DoD predicts cost of fixing cyber vulnerabilities will surpass $250 million

The rise of the Internet of Things (IoT) has increased the need for the Department of Defense (DoD) to strengthen its cybersecurity defenses – something already long overdue. The DoD estimates that it may have to spend more than $250 million over the next four years to mitigate existing vulnerabilities.

The money would cover an inventory of the facilities control systems, meeting risk management framework requirements, investing in training, human capital, and equipment, and more. However, as the inventory is incomplete, the estimated figures may rise – and this is before unexpected costs caused by the rapidly changing cyber landscape are taken into account.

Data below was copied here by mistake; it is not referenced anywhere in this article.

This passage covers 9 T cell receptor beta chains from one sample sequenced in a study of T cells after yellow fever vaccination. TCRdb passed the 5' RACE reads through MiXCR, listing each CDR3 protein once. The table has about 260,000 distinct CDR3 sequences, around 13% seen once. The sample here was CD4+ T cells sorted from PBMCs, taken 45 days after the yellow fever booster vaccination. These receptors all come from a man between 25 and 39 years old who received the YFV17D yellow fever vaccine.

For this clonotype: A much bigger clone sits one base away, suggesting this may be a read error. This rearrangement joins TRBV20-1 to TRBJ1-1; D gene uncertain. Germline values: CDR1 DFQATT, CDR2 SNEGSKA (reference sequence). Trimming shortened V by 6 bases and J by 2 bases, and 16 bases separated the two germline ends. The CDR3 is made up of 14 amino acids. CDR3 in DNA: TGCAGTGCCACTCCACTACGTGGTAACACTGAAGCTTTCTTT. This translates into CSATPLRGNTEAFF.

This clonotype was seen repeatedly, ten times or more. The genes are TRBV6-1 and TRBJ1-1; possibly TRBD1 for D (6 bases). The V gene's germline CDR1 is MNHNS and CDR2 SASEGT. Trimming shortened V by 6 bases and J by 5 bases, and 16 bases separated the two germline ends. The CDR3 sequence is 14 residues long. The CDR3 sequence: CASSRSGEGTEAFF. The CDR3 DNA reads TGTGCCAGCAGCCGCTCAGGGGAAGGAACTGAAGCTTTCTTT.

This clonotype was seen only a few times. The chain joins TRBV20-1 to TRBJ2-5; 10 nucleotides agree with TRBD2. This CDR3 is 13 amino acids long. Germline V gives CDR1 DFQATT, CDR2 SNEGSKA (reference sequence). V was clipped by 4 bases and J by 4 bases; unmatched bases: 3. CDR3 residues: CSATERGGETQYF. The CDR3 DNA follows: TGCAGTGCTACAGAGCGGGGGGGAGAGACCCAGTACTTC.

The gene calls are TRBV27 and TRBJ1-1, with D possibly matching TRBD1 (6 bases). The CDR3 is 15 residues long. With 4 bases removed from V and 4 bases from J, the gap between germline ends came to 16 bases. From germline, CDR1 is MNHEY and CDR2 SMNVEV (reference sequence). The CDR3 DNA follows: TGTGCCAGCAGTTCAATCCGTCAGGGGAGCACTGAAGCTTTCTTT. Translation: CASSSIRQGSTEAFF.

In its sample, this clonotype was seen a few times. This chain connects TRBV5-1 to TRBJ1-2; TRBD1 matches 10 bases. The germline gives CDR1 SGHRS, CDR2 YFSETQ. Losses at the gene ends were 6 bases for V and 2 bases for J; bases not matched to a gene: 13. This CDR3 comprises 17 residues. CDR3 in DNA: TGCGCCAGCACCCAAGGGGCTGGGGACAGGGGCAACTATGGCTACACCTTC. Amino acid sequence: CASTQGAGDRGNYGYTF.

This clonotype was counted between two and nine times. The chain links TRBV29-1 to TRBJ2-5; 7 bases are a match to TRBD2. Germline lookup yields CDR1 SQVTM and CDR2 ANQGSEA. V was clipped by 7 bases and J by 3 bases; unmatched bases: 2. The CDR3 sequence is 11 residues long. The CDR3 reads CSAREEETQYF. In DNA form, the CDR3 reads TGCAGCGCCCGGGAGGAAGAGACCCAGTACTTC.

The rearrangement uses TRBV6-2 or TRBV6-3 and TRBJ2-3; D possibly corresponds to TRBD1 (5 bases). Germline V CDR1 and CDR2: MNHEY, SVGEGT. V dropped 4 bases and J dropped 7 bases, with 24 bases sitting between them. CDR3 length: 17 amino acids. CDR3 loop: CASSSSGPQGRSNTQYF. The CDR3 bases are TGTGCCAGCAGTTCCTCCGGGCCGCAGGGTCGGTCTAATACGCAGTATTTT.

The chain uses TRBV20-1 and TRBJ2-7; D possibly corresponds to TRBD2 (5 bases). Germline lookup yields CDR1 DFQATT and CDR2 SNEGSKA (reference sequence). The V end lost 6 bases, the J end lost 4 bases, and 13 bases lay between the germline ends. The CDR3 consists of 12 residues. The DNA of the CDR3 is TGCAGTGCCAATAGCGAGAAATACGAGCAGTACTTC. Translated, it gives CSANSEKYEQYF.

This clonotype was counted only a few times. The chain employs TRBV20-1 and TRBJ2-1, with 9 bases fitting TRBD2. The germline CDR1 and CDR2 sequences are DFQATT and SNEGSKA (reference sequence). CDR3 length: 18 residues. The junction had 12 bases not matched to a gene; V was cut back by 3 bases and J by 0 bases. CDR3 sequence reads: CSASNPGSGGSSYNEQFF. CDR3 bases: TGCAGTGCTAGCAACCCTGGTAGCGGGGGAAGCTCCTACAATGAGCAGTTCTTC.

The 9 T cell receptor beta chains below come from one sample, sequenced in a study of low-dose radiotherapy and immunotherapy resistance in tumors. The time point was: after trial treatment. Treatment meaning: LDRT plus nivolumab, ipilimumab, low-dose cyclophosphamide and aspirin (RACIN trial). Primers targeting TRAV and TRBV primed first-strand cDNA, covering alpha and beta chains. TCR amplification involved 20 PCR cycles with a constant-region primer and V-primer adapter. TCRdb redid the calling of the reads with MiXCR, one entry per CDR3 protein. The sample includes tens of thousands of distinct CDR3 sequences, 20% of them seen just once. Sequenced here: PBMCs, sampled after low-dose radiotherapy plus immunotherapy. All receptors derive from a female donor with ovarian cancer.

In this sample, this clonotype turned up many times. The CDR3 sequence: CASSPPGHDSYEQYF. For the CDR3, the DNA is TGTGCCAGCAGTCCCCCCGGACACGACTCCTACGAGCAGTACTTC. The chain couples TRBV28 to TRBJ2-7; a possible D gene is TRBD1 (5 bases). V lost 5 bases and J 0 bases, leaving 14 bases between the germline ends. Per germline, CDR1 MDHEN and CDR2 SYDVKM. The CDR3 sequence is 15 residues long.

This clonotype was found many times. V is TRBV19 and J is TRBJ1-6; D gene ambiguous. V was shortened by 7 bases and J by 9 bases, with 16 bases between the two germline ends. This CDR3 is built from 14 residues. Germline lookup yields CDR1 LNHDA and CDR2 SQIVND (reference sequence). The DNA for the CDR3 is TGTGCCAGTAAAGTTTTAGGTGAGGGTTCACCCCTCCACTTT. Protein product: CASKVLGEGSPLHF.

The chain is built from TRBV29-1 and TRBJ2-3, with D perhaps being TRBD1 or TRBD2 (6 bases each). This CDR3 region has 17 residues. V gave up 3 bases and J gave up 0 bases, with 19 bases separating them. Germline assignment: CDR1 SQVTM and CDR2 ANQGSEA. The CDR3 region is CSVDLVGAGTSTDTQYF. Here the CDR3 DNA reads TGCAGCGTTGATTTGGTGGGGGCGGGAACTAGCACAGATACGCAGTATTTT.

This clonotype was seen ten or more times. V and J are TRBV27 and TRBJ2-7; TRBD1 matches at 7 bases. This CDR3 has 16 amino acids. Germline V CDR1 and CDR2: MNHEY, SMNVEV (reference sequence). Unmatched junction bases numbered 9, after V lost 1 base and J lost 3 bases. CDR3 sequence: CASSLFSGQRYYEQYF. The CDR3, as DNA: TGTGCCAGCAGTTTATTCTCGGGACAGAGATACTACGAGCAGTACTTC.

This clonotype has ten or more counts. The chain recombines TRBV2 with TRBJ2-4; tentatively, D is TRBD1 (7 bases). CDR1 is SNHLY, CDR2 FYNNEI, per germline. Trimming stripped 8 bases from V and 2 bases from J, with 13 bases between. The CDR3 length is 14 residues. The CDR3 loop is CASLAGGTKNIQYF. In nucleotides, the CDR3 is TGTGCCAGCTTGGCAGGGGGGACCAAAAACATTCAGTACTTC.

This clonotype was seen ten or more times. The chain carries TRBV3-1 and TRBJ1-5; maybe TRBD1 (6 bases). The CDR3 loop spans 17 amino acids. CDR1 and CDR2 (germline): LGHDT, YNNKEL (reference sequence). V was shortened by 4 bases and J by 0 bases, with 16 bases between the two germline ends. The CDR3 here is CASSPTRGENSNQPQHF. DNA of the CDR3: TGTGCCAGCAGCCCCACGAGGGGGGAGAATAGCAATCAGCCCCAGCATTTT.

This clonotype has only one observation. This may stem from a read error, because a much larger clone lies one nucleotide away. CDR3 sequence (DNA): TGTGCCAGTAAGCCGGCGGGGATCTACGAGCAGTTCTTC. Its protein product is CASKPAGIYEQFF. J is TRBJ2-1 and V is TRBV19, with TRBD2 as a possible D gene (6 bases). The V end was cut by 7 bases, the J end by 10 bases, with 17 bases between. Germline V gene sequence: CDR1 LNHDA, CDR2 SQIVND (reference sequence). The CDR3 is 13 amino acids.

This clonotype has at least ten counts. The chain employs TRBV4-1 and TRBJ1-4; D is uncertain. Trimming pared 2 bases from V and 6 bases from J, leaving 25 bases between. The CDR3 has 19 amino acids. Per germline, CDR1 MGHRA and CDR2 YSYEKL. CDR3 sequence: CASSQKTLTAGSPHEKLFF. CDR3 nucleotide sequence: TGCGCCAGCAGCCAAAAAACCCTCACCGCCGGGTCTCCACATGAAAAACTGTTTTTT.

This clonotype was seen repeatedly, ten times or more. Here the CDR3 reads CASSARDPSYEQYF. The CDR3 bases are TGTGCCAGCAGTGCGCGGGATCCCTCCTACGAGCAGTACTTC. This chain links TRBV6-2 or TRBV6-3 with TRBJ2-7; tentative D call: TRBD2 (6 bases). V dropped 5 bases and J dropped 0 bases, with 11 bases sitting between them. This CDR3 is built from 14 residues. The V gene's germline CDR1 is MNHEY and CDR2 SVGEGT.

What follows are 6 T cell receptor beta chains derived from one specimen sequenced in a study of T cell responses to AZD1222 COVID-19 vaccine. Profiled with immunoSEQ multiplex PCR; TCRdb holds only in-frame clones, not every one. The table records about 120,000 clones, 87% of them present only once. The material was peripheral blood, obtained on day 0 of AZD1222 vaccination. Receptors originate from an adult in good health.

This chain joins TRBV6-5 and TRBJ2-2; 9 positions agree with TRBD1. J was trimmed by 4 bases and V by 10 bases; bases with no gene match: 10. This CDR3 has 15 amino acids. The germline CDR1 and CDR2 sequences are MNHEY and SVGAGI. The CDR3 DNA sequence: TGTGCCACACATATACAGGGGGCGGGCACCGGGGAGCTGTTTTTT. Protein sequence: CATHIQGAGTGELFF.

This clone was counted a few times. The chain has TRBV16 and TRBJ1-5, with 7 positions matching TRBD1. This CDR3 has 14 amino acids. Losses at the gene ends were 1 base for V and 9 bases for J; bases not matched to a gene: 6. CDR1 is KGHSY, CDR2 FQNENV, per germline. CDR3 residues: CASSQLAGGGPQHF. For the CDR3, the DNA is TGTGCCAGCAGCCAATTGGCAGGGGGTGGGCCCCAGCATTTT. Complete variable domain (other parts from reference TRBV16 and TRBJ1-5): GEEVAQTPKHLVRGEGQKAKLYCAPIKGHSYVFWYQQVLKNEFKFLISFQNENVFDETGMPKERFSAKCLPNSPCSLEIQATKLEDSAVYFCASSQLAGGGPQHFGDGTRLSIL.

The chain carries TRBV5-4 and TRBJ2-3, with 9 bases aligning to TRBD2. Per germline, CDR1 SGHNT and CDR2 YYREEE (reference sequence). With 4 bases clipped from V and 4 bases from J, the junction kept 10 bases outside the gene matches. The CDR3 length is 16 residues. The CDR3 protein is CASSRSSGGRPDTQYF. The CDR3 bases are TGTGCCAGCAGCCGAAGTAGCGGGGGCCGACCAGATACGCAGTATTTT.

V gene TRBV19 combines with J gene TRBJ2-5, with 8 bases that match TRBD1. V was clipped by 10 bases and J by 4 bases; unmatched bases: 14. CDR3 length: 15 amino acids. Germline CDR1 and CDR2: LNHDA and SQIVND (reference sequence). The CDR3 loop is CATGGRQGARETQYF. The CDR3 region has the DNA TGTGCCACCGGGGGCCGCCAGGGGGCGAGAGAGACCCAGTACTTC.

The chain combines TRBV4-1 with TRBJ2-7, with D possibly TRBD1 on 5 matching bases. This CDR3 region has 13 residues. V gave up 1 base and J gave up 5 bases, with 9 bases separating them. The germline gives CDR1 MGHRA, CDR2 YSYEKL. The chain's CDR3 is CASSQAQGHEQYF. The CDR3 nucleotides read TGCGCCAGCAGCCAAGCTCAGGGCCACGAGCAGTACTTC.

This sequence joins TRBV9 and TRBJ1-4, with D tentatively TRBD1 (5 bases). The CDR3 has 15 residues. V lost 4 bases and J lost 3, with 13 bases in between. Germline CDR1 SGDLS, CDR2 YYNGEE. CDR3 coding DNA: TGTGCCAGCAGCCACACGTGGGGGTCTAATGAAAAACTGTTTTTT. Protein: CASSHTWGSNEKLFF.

What does this mean for contractors working with the DoD?

While the DoD is taking action to improve its cybersecurity measures, contractors must implement similar measures to comply with the Defense Federal Acquisition Regulation Supplement (DFARS), which is administered by the DoD.

The DFARS contains basic security controls for contractor information systems upon which this information resides. Contractors and subcontractors must implement the controls based on the National Institute of Standards and Technology (NIST) Special Publication 800-171 “Protecting Controlled Unclassified Information in Nonfederal Systems and Organizations”. Failure to comply with the DFARS can result in the loss of DoD contracts.

Learn how to comply with NIST and DFARS cybersecurity requirements and NIST by downloading our free green paper.

NIST Cybersecurity Framework and ISO 27001


The NIST Cybersecurity Framework (CSF) is a voluntary framework for organizations to manage and mitigate cybersecurity risk based on existing standards, guidelines, and practices. 

Our green paper discusses how the Framework can work in conjunction with ISO 27001, helping you comply with the NIST SP 800-171 requirements mandated by the DFARS cybersecurity rules.